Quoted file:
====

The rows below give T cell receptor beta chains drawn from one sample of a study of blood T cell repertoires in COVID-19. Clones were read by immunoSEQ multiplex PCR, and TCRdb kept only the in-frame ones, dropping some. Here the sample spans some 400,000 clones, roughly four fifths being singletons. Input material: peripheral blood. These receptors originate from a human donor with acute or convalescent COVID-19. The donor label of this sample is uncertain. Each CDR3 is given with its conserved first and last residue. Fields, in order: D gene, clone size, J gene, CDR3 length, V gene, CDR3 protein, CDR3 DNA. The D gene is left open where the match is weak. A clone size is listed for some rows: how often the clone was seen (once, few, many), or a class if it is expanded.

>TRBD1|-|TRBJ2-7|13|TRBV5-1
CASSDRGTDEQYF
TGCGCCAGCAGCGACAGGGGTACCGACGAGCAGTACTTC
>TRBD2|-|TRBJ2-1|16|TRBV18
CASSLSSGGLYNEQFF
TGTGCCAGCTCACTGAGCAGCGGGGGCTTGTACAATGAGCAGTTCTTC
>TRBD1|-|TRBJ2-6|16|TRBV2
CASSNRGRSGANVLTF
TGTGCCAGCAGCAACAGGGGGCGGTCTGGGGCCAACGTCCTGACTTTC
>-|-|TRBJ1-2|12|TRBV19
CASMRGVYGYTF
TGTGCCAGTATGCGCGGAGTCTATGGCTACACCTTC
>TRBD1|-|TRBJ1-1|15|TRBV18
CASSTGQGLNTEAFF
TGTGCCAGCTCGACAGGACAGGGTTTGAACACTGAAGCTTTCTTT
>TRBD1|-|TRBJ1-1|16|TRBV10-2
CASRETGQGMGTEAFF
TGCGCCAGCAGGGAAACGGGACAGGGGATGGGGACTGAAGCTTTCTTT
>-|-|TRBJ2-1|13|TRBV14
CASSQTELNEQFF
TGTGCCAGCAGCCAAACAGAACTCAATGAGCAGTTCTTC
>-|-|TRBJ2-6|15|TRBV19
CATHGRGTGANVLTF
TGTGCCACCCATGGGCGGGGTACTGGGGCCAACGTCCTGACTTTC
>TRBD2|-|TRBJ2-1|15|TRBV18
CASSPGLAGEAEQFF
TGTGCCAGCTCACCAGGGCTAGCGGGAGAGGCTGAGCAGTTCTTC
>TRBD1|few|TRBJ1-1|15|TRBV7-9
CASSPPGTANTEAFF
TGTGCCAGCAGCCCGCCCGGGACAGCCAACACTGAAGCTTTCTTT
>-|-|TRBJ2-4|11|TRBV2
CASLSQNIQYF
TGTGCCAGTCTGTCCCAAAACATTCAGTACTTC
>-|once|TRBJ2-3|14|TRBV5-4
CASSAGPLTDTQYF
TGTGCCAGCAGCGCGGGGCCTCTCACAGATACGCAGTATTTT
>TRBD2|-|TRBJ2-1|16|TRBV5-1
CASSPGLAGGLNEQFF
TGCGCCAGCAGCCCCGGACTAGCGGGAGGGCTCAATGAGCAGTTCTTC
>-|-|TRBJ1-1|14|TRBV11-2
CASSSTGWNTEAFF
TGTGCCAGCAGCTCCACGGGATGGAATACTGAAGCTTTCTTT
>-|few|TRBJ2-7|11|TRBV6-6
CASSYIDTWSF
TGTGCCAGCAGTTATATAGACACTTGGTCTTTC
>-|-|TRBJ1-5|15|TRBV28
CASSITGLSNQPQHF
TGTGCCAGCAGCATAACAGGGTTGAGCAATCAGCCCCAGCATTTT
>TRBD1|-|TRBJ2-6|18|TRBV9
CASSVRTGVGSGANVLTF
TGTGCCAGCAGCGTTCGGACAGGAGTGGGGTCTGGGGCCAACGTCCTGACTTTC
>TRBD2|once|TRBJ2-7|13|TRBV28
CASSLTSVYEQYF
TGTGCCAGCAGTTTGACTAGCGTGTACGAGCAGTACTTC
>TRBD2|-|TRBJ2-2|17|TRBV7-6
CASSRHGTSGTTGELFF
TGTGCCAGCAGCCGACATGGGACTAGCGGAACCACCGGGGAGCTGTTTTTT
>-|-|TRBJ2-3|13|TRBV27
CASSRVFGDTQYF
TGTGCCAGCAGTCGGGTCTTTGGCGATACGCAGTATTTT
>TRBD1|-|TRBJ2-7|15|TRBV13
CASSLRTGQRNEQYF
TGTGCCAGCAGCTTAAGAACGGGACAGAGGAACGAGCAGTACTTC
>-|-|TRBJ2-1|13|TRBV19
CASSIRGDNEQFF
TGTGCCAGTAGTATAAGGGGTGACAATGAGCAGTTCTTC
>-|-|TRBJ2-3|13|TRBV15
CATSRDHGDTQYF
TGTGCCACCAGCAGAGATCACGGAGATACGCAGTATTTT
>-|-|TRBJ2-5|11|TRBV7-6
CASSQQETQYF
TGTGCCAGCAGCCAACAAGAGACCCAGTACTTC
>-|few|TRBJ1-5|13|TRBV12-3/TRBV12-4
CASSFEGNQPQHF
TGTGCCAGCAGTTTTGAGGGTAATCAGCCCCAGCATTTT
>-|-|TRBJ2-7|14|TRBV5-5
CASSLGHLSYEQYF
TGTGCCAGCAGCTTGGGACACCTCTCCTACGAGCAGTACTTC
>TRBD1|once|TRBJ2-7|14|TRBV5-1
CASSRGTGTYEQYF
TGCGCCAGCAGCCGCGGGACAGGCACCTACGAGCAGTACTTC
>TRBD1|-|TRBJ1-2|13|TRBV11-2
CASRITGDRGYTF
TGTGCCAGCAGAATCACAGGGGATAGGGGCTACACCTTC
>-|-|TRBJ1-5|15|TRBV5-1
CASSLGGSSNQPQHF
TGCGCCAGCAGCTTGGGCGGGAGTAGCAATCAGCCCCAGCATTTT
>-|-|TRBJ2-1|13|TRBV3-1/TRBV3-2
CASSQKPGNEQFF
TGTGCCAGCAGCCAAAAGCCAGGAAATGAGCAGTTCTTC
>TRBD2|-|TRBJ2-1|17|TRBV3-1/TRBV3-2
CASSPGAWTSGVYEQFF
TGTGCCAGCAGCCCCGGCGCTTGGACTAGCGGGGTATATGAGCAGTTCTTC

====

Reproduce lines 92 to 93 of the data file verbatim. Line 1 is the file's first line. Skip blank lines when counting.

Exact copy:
>TRBD2|-|TRBJ2-1|17|TRBV3-1/TRBV3-2
CASSPGAWTSGVYEQFF